Iris.ai said its AI platform cuts down research times by categorising and summarising vast amounts of research data.
Norwegian AI start-up Iris.ai is set to receive an EU grant and equity funding to develop its research paper search platform.
The funding comes from the European Innovation Council (EIC) Accelerator programme which provides grant funding of up to €2.5m, combined with an EIC Fund equity investment ranging from €500,000 to €15m in a blended finance offer.
Iris.ai said it has been selected for a €2.4m grant and up to €12m in equity investments from the EIC Accelerator. The company has developed a platform that uses AI language models to categorise, navigate and summarise various research documents, such as patents and academic papers.
The start-up said this solves a major problem for researchers, who usually have to find relevant research amid a massive amount of data being published globally. The company claims its platform is used by hundreds of universities and companies to cut down research times.
Iris.ai plans to use the funding to further map out the vast amount of research data available. The company’s CEO and co-founder, Anita Schjøll Abildgaard, said the goal is to build a “complete AI researcher” that can help humans make sense of the “totality of the world’s scientific knowledge”.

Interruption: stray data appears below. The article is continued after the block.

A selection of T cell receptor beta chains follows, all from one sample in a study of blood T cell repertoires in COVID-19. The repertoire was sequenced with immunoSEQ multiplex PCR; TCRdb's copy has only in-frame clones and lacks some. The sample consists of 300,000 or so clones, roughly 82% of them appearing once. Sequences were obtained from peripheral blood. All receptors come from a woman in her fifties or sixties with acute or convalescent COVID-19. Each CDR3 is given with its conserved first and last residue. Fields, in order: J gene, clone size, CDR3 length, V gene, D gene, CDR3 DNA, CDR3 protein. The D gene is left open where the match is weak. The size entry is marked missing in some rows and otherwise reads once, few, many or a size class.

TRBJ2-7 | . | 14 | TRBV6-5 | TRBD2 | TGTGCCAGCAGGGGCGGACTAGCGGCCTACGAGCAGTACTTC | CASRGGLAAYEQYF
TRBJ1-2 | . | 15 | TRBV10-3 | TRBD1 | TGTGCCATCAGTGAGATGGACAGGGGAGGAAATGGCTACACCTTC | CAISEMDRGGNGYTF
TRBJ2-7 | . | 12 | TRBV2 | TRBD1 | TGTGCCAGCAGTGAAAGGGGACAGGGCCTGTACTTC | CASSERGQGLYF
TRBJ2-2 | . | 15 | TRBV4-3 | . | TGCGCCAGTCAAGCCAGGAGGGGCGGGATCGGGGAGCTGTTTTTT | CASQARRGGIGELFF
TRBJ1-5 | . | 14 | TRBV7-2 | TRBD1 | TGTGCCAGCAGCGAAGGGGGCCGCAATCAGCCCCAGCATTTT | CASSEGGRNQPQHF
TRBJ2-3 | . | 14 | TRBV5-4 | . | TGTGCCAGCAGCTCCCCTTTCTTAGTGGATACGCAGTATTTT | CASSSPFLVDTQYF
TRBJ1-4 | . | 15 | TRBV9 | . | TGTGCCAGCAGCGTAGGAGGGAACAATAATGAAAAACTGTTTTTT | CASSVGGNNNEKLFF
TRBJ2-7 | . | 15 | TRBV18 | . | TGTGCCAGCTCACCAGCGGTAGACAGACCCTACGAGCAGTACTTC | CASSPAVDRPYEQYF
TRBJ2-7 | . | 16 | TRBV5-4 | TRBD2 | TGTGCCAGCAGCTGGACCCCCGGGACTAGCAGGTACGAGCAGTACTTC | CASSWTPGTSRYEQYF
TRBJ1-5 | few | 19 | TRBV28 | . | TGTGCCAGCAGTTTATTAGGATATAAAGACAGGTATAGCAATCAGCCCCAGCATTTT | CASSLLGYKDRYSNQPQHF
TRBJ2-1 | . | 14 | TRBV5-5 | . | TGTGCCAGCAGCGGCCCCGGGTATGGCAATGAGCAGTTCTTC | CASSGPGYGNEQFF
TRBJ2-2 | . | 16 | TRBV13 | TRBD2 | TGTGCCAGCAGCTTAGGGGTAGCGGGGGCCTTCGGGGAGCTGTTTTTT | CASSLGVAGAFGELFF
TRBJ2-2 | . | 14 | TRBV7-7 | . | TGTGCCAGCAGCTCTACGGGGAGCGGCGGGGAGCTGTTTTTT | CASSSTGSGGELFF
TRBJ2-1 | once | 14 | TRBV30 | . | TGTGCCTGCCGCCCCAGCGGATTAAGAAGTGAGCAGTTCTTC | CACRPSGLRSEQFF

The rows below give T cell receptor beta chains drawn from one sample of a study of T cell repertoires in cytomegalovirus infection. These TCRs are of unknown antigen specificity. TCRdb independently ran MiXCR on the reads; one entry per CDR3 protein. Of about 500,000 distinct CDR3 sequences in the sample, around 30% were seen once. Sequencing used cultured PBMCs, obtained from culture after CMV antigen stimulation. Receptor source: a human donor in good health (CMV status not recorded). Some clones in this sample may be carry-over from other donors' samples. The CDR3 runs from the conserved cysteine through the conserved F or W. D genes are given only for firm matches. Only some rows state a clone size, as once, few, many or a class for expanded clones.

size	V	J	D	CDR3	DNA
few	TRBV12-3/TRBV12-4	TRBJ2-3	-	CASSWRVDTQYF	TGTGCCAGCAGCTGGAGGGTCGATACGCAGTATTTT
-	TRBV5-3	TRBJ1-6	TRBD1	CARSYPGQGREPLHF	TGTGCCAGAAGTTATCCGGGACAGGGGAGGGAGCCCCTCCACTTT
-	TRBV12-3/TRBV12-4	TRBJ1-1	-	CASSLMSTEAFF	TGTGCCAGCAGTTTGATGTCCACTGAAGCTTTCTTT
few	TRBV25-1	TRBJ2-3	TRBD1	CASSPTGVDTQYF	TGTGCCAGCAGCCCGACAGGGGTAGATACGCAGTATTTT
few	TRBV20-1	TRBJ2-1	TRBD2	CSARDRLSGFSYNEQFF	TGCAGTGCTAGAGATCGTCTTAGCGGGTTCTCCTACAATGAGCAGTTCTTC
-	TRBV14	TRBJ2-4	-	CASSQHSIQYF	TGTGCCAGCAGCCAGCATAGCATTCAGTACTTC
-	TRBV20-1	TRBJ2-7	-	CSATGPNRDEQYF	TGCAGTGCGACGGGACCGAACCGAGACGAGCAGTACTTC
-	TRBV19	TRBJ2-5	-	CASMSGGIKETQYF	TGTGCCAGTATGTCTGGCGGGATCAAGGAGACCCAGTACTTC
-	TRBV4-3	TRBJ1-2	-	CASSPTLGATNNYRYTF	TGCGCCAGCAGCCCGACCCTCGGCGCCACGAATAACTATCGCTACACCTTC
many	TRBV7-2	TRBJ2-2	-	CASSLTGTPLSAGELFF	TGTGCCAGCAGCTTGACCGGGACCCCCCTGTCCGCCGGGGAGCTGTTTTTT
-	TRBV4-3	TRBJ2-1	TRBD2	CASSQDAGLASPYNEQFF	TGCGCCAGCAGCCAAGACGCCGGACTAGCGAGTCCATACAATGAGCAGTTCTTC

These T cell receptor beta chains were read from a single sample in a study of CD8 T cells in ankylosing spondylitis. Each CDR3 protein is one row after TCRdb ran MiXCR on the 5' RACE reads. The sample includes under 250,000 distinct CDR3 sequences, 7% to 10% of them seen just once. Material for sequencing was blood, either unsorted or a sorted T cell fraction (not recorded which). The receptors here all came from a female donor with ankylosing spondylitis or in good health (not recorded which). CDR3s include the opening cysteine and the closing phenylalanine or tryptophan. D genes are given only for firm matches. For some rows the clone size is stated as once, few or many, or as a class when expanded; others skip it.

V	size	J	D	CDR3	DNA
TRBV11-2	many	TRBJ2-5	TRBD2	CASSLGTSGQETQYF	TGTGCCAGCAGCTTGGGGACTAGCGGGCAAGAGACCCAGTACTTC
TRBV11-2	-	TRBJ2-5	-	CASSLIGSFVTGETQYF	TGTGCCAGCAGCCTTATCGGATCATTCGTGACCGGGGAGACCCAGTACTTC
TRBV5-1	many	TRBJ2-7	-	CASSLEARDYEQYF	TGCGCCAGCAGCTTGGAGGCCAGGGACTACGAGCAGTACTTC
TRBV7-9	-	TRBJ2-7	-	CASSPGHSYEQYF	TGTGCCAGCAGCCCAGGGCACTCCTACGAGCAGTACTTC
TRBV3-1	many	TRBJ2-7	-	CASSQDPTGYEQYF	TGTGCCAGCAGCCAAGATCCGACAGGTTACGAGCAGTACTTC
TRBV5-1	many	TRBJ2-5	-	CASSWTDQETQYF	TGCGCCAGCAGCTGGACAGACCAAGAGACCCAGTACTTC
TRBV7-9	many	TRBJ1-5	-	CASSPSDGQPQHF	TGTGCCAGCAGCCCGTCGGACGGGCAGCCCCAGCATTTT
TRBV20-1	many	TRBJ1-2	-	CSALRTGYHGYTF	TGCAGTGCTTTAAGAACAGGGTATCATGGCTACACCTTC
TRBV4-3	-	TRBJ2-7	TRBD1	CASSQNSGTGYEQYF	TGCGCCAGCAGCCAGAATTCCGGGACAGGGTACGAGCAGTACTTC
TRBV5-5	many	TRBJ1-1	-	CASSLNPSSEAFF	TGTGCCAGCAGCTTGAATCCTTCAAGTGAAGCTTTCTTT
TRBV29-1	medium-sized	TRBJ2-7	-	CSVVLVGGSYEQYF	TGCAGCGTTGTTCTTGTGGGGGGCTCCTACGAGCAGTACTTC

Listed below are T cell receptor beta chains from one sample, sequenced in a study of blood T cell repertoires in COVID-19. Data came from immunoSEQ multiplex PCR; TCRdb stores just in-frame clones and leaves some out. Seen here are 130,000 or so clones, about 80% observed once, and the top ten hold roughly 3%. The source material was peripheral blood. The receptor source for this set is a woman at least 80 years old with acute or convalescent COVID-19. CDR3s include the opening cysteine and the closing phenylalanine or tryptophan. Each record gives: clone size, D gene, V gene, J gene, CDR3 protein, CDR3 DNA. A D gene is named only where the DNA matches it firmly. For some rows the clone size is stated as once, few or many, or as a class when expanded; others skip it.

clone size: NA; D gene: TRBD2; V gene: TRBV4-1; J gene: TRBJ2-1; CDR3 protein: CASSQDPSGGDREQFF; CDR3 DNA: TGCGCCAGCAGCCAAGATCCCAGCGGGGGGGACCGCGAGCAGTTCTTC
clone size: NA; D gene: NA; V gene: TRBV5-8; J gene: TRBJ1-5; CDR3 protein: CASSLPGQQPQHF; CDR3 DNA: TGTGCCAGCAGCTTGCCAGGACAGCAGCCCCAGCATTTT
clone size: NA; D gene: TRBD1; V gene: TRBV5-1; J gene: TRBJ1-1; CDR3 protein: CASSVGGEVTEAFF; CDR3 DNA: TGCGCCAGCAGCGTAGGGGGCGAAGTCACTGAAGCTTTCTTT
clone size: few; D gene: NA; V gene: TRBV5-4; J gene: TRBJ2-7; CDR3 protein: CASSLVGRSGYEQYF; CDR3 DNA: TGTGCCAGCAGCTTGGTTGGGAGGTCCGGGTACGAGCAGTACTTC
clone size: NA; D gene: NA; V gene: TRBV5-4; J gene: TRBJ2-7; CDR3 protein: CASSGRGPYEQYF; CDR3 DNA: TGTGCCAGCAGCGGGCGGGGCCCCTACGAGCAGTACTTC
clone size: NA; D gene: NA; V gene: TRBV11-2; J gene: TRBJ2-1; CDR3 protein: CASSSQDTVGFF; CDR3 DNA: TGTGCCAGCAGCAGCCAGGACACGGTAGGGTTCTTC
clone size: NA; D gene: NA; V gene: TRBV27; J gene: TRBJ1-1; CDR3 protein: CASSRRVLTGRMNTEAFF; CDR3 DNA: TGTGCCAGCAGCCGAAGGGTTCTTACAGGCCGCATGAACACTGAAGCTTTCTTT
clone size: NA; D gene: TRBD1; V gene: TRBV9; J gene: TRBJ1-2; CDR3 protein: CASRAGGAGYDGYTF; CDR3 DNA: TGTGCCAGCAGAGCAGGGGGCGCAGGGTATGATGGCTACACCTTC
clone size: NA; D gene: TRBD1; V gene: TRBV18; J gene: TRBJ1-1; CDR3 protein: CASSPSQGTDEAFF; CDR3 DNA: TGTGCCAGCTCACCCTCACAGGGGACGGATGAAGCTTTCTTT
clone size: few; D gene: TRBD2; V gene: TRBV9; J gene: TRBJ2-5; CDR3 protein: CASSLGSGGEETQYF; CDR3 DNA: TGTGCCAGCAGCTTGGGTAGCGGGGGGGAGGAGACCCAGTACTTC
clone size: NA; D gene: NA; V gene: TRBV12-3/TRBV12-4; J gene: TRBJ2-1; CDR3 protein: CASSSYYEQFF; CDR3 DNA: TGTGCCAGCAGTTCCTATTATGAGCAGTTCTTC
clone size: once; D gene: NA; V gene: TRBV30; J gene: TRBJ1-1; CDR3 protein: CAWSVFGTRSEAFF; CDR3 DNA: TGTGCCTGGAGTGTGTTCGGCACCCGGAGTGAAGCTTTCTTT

Schjøll Abildgaard said the concept of language models was less known when Iris.ai was founded in 2015, but that the ecosystem has “grown exponentially”. However, other models don’t work for science as they “generate mistruths” and misinterpret scientific texts.
“What we’re doing differently is we are working on factuality validation and injection of externally validated knowledge – creating a trustworthy system that can be relied upon for analysing scientific research,” Schjøll Abildgaard said.
Large language models have faced controversy in the past for generating false or misleading information.
Last November, a demo for Meta’s Galactica AI was pulled after only three days for posting inaccurate content. The science-focused model was met with criticism from users who said it generated misleading content that looked real but was essentially “pseudo-science”.
Last month, OpenAI’s ChatGPT chatbot was temporarily banned from Stack Overflow over concerns about inaccurate content.
Iris.ai received the latest funding from the final 2022 funding round of the EIC Accelerator, which is set to give €470m to 78 companies. The only Irish company among this cohort was Vaultree, the Cork-based cybersecurity start-up that closed a $12.8m funding round last month.
Last October, three Irish companies backed by Enterprise Ireland received a total of €24.3m from the EIC Accelerator’s second round.
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